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Review: "What Went Wrong," by Bernard Lewis


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The Book:What Went Wrong: Western Impact and Middle Eastern Response
Author: Bernard lewis
Specs: Oxford University Press (2002), 180 pp.
Synopsis: A readable, quick attempt at explaining why Islamic civilization, once dominant in the world, declined and regressed so rapidly. Lewis' treatment is uneven.

What Islamic Civilization Once Was

For almost a millennium before the European Renaissance, China and the Islamic empire boasted the planet’s only two civilizations worthy of the name. China’s coincided roughly with its boundaries today. Islam, after its birth in 622 c.e., expanded so rapidly that in less than 100 years, its caliphate ruled as far east as India, southern Russia, Turkey, North Africa and the Iberian Peninsula up to the Pyrenees mountains that separate present-day Spain and France.

Muslim invaders were finally defeated in at Poitiers, in France, in 732, but as Karen Armstrong wrote in Islam: A Short History (Modern Library), “this was not regarded by Muslims as a great disaster…. Europe seemed remarkably unattractive to them: there were few opportunities for trade in that primitive backwater, little booty to be had, and the climate was terrible.” Muslims were content to regroup further south, dominate what they’d conquered and expand east--objectives they met with remarkable success, enabling them to rule unrivaled until the European Enlightenment in the 17th century.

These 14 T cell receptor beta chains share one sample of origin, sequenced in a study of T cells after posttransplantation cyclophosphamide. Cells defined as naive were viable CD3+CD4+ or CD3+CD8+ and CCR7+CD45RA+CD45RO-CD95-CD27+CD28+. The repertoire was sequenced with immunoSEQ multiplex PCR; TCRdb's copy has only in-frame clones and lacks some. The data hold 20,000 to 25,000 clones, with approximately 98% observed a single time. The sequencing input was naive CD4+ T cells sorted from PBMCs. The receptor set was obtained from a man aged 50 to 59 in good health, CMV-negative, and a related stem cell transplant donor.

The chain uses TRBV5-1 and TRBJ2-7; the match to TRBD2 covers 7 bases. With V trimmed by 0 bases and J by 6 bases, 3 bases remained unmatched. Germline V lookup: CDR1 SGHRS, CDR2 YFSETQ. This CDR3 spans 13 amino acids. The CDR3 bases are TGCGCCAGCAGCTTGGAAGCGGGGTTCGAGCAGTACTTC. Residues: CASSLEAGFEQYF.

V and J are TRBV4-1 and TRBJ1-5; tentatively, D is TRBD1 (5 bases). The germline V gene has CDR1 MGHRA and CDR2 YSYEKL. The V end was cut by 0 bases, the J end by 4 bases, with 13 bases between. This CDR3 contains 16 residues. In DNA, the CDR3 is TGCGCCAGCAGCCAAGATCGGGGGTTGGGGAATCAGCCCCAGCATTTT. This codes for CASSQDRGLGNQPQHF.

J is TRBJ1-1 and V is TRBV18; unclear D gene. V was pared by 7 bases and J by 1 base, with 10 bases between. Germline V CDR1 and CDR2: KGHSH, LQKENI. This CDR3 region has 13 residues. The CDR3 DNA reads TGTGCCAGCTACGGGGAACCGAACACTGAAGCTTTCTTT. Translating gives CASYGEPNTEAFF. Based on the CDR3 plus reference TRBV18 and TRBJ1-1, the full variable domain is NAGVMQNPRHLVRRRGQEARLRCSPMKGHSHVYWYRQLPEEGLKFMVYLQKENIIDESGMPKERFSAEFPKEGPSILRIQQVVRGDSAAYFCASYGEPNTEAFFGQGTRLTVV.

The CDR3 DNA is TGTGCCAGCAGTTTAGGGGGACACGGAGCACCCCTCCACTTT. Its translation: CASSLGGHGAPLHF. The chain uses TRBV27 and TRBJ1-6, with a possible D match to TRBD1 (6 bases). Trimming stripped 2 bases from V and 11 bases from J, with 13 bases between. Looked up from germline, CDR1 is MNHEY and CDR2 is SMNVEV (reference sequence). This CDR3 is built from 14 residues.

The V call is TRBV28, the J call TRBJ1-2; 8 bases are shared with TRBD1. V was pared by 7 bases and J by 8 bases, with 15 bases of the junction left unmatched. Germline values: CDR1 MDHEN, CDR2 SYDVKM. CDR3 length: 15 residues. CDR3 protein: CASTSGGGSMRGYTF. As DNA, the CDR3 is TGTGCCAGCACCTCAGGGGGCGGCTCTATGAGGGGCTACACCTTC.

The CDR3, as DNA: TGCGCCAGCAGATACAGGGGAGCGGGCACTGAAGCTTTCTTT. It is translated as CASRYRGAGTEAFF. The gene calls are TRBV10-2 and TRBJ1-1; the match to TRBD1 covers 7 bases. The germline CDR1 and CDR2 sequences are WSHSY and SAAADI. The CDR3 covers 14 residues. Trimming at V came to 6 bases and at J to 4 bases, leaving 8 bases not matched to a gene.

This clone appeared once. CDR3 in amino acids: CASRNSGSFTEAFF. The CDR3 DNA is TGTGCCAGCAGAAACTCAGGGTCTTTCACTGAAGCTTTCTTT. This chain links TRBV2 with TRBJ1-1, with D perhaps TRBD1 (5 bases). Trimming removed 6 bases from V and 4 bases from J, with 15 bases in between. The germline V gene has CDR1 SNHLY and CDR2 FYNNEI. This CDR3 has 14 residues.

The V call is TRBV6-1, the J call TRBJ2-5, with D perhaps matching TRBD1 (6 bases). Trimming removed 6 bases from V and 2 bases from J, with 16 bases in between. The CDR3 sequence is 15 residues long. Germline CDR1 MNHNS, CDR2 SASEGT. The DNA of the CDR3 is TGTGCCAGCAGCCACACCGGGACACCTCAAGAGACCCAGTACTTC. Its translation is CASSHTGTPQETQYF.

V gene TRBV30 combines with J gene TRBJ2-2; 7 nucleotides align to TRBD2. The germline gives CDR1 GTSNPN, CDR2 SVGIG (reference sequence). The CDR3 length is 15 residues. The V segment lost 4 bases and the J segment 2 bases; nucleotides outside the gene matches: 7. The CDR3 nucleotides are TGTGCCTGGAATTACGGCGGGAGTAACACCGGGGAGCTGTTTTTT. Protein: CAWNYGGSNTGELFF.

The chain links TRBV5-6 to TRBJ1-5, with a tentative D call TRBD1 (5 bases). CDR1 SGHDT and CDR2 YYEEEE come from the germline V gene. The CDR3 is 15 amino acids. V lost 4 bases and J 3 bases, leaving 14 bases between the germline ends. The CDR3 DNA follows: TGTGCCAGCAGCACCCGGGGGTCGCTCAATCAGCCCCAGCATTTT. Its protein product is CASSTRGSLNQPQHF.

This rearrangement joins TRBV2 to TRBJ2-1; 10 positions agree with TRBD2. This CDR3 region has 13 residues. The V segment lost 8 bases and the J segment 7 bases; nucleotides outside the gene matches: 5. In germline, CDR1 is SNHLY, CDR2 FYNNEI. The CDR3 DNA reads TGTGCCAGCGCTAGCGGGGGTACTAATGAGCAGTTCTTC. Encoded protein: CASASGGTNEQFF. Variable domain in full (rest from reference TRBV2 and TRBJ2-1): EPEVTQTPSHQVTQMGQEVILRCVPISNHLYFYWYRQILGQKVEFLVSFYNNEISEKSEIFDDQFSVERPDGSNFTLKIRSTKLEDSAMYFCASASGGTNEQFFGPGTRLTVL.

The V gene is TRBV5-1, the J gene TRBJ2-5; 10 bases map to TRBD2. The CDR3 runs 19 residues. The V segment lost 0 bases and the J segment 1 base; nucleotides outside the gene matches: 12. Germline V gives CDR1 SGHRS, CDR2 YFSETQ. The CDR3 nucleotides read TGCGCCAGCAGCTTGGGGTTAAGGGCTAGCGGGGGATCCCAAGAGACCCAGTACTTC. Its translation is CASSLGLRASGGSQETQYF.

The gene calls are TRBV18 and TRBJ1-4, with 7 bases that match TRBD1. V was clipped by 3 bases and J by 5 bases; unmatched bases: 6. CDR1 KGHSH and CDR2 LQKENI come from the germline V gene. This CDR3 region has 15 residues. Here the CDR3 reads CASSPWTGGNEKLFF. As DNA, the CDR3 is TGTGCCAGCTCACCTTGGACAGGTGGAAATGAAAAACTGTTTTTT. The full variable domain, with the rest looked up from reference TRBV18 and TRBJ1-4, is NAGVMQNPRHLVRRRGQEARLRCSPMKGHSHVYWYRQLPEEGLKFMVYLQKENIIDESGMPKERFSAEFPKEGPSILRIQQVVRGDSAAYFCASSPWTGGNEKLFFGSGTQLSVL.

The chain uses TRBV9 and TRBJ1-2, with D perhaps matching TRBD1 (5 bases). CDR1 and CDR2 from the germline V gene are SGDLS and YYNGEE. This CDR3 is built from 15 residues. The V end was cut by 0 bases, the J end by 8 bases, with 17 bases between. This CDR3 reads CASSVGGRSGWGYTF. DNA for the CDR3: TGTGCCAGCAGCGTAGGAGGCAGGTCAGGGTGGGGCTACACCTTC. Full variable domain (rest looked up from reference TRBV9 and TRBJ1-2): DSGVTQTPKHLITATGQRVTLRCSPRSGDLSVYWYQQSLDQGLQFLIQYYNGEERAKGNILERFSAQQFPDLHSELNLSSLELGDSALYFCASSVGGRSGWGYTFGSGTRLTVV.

But as European civilization was rising, Islamic civilization was declining. Or rather, it was proving incapable of keeping up with its European rivals. Europeans explored the world, developed a scientific method, established legal, economic and political systems derived from enlightened philosophy. Modernism, however, was a European invention for which Islam had no answer. Why not?

Bernard Lewis’ What Went Wrong? asks the provocative question and proposes to answer it in seven too-brief, too general chapters.

Islam's Journey from Superiority to Insularity